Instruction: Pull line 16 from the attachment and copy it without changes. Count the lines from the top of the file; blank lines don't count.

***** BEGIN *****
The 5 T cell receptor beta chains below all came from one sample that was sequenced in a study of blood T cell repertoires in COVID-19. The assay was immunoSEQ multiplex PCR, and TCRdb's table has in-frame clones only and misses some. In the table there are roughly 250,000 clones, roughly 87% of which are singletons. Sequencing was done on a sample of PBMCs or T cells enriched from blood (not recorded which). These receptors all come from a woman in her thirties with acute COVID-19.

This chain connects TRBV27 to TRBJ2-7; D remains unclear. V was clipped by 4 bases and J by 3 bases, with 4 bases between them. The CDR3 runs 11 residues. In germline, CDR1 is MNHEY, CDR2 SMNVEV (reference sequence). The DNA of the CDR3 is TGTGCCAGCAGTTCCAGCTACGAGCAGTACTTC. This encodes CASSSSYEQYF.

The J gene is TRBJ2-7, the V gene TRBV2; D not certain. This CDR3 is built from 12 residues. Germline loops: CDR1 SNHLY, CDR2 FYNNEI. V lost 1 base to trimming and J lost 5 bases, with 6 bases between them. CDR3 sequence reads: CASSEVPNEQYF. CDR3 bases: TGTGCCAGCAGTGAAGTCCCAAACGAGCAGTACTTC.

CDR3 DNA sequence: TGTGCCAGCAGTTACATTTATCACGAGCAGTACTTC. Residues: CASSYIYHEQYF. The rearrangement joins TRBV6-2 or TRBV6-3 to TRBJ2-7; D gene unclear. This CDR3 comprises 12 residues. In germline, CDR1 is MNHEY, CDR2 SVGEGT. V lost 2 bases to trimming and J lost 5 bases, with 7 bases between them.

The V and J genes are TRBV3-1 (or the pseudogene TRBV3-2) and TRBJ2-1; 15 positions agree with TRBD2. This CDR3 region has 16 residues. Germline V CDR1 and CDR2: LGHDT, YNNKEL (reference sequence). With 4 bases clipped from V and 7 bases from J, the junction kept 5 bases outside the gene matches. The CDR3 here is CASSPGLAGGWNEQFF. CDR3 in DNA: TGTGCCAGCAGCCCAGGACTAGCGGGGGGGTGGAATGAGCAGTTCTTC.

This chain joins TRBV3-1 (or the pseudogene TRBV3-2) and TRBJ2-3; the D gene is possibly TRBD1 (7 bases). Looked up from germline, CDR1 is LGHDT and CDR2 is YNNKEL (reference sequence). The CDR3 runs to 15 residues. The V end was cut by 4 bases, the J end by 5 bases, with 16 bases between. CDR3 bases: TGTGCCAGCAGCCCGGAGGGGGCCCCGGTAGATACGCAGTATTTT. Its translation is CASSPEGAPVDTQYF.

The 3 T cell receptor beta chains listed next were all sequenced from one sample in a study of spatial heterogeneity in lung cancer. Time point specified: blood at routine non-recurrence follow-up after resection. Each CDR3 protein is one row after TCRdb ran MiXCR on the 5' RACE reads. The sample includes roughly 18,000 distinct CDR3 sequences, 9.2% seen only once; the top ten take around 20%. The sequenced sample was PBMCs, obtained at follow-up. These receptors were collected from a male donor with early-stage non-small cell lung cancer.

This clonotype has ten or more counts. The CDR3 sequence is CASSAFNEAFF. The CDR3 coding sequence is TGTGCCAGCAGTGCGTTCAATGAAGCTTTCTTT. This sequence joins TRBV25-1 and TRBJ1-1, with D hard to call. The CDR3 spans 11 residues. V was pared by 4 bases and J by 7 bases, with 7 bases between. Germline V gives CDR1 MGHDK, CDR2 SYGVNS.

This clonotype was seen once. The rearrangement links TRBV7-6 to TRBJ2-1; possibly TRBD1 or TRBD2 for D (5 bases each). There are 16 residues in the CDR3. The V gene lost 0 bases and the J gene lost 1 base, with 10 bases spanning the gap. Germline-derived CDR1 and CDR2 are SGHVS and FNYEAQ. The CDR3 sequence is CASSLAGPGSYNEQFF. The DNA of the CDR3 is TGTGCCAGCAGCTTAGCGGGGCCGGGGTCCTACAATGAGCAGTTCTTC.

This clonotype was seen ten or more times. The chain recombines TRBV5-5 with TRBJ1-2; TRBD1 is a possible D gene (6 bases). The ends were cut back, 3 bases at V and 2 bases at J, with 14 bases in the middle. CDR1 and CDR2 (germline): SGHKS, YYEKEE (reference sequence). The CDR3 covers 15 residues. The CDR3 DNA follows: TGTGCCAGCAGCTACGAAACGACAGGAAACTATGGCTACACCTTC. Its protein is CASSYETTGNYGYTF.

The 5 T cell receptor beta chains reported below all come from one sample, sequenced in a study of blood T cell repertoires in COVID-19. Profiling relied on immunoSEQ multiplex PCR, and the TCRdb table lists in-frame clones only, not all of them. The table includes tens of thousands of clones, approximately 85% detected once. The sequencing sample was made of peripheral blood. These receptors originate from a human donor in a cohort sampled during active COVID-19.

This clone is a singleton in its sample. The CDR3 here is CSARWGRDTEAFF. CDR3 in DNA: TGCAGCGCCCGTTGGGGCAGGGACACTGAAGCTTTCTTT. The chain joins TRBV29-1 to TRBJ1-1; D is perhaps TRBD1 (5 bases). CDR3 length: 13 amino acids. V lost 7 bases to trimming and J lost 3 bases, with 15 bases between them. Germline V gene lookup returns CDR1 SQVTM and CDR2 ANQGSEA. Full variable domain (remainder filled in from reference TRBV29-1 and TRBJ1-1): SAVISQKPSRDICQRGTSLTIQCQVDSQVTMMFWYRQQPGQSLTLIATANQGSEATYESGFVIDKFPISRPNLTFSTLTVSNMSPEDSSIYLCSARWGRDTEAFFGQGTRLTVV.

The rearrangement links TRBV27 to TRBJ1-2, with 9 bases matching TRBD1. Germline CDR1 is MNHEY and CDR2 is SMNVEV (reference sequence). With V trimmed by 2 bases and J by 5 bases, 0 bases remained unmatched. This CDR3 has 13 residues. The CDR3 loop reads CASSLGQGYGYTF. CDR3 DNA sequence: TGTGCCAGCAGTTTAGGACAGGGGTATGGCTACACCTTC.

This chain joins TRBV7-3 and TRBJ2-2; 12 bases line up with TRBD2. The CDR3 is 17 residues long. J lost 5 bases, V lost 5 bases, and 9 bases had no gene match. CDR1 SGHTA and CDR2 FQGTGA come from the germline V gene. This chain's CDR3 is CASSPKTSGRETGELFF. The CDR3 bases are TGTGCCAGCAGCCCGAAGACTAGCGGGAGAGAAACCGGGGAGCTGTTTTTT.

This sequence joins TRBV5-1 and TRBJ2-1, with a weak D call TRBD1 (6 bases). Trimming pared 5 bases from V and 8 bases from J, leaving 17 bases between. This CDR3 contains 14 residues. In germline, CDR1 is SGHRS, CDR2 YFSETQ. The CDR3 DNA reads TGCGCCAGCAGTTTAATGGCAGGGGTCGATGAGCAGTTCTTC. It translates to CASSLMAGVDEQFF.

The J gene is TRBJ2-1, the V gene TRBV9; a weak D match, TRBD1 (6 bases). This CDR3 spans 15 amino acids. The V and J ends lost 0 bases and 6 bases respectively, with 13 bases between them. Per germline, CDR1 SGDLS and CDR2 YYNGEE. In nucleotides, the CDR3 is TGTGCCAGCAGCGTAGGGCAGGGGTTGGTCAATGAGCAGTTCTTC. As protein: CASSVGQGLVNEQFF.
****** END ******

The J gene is TRBJ2-1, the V gene TRBV9; a weak D match, TRBD1 (6 bases). This CDR3 spans 15 amino acids. The V and J ends lost 0 bases and 6 bases respectively, with 13 bases between them. Per germline, CDR1 SGDLS and CDR2 YYNGEE. In nucleotides, the CDR3 is TGTGCCAGCAGCGTAGGGCAGGGGTTGGTCAATGAGCAGTTCTTC. As protein: CASSVGQGLVNEQFF.